Recently the American Academy of Dermatology reported rates of skin cancer significantly increased among women between the age of 18 and 39. Melanoma increased by 800 percent, basal cell by 145 and squamous cell by 263. While melanoma is the deadliest of skin cancers with approximately 7230 deaths each year, according to one estimate roughly 2,000 people die from basal cell and squamous cell yearly.
Many live believing they are invincible against the damaging effects of ultraviolet radiation exposure from sun and tanning bed use – the primary culprits that lead to the development of skin cancer – but they are not! Yet there are others who think skin cancer is an “old person’s” disease. Clueless to the fact that skin cancer is nondiscriminatory and can happen to anyone regardless of race, gender or age. And some know nothing about skin cancer and how one my get it.
There are a few variables that could be attributing to the increase in skin cancer among women in particular. People living longer, excessive sunbathing and increasing tanning bed use among youth. All indicators of the need for people to start making skin health a priority and taking seriously the consequences of not doing so before it’s too late.
It is important to know the harm caused by sun exposure and tanning isn’t immediate, except in cases of sunburn. Outside of that, damage from ultraviolet radiation is cumulative, eventually manifests itself in some form of skin cancer. It destroys the skin’s DNA and is the leading cause of premature aging of the skin. It is worth mentioning the price tag of creams and cosmetic treatments to slow or reverse aging and damage to the skin is costly, too.
Countless news stories air throughout the year, especially during Melanoma Awareness Month featuring people battling skin cancer. Without fail, every segment ends with pleas from patient and doctor for people not to, or to stop sunbathing and using tanning beds. As in the case of Ashley Trenner who was diagnosed with melanoma at the age of 33. In her interview, Ashley said she often proclaimed not caring if she died from tanning as long as she died tan. She would later regret those words and for not heeding her mom’s insistence that she break her addiction tanning.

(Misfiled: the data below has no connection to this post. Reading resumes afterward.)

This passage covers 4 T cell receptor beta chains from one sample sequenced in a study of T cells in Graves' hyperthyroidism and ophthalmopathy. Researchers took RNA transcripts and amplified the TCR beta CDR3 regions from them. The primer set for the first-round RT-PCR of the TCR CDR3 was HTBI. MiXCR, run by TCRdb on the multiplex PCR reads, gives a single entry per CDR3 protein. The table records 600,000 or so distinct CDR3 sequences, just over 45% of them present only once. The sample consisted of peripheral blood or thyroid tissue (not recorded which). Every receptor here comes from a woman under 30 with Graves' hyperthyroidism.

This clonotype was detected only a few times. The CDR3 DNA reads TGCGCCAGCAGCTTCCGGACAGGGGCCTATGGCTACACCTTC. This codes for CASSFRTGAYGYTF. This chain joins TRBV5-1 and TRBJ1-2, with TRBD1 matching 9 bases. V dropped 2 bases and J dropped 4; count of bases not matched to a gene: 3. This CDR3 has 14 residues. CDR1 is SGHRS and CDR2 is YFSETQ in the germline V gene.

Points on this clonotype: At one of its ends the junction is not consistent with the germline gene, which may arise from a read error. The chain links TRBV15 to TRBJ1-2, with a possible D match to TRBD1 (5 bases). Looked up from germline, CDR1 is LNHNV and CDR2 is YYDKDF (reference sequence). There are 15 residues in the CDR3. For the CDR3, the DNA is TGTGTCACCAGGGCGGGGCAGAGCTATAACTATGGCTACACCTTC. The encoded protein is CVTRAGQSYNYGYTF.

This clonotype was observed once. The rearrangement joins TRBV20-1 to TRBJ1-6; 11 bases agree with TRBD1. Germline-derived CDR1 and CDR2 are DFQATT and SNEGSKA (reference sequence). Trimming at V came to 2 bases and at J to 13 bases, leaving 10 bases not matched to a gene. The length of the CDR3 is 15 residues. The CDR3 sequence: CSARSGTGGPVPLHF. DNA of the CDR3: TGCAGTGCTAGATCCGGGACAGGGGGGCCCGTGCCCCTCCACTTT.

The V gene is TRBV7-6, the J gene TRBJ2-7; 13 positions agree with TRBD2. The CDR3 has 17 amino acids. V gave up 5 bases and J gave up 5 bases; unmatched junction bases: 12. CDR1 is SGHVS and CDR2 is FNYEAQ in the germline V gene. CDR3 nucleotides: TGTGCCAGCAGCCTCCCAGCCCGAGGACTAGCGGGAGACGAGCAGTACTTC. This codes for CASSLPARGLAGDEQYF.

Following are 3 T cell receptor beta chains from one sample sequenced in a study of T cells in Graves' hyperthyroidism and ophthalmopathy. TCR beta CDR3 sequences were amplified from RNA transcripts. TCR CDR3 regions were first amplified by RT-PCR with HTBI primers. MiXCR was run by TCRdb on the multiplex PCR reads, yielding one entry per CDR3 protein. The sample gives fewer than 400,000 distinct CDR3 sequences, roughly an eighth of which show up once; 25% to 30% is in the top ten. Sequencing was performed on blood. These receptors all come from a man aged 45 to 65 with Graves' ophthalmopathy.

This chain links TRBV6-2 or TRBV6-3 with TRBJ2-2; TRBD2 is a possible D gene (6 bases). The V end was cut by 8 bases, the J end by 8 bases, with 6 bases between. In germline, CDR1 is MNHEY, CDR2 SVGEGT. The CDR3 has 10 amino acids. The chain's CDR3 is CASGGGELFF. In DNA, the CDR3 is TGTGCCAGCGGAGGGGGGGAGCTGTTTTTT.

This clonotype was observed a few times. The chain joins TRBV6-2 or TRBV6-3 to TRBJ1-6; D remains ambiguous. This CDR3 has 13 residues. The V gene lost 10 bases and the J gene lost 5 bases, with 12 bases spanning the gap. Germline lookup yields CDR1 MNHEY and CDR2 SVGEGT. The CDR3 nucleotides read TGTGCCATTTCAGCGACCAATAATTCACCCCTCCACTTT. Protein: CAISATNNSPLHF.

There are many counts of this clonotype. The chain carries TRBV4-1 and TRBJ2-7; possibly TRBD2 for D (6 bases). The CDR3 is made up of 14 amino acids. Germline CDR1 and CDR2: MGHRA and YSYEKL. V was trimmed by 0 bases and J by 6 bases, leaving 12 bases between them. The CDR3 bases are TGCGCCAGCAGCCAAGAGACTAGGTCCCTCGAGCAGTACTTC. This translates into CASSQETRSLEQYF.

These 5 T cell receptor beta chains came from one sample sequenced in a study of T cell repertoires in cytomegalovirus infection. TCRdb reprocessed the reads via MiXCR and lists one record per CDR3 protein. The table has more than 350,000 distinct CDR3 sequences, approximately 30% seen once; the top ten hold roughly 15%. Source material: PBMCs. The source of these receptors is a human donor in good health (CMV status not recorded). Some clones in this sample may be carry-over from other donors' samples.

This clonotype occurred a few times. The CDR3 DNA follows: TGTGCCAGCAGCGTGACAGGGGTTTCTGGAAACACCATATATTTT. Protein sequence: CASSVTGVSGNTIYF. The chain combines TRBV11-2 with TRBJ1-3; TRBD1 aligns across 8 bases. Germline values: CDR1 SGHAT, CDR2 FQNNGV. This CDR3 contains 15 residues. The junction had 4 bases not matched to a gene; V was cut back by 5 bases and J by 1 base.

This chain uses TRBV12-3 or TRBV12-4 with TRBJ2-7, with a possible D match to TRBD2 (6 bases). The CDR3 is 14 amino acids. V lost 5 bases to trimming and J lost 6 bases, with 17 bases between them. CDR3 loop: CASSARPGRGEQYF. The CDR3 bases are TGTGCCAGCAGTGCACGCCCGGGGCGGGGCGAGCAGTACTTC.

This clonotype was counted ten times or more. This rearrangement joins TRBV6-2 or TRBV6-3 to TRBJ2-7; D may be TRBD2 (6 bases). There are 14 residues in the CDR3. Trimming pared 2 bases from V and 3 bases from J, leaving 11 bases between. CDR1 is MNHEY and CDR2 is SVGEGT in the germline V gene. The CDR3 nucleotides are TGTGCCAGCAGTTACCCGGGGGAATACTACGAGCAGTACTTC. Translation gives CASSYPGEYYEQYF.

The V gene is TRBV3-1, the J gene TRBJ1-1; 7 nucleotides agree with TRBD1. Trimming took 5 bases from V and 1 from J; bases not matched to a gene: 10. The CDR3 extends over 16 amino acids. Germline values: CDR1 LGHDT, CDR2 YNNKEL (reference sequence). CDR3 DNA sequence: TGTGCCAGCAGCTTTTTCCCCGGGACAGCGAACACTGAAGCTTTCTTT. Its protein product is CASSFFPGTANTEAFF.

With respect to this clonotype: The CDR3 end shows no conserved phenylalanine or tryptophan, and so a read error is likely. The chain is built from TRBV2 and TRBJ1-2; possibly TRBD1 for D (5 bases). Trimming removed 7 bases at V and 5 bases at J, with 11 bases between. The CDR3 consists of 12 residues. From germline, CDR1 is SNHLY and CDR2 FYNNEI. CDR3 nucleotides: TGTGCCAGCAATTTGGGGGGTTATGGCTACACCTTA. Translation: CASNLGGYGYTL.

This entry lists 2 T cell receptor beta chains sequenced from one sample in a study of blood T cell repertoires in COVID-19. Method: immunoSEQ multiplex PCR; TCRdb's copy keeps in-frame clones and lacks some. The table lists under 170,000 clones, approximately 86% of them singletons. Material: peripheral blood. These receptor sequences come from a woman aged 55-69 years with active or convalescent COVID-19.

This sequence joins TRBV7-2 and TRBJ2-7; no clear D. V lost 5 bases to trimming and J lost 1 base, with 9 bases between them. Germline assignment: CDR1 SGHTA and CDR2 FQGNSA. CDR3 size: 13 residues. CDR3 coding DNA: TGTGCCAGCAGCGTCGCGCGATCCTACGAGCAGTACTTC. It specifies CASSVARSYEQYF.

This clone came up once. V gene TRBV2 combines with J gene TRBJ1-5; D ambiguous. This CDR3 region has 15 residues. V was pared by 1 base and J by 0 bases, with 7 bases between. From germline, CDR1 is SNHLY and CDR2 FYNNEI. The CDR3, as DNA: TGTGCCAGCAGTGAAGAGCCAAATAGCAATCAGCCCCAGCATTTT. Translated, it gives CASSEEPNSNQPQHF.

Knowing it was impossible to turn back the hands of time and choose differently, Ashley pleaded with viewers, especially teenagers not to tan. Once you tan, it begins to fades and requires more UV exposure from sunbathing, or in Ashley’s case tanning bed use to maintain it. Who suggested paying to get tanned is like paying someone to get you sick (in the long run).
Using a tanning bed before the age of 35 increases ones risk for developing skin cancer by 75%. Don’t do it! After 7 years of battling the disease Ashely succumbed to melanoma at age 40. Her addiction to tanning beds cost her quality of life and led to an untimely, painful death. One good thing would come from her death though. The states of Oregon and Washington would go on to pass laws placing more stringent regulations on the use of tanning beds, including age limits. Other states and cities have and are considering incorporating similar regulations. Learn more here.
Don’t risk your health – start healthy skin practices now. Remember to use broad-spectrum sunscreens with an SPF of 15 or higher daily, to protect against UVA and UVB radiation, wear sun protective clothing and stay out of direct sunlight during peak hours when UV rays are strongest, between the hours of 10am and 4pm.
Regardless of gender or age, everyone plays an active role in reducing their risk of developing skin cancer by practicing sun safety. What you do NOW to protect your skin will impact your skin’s FUTURE health.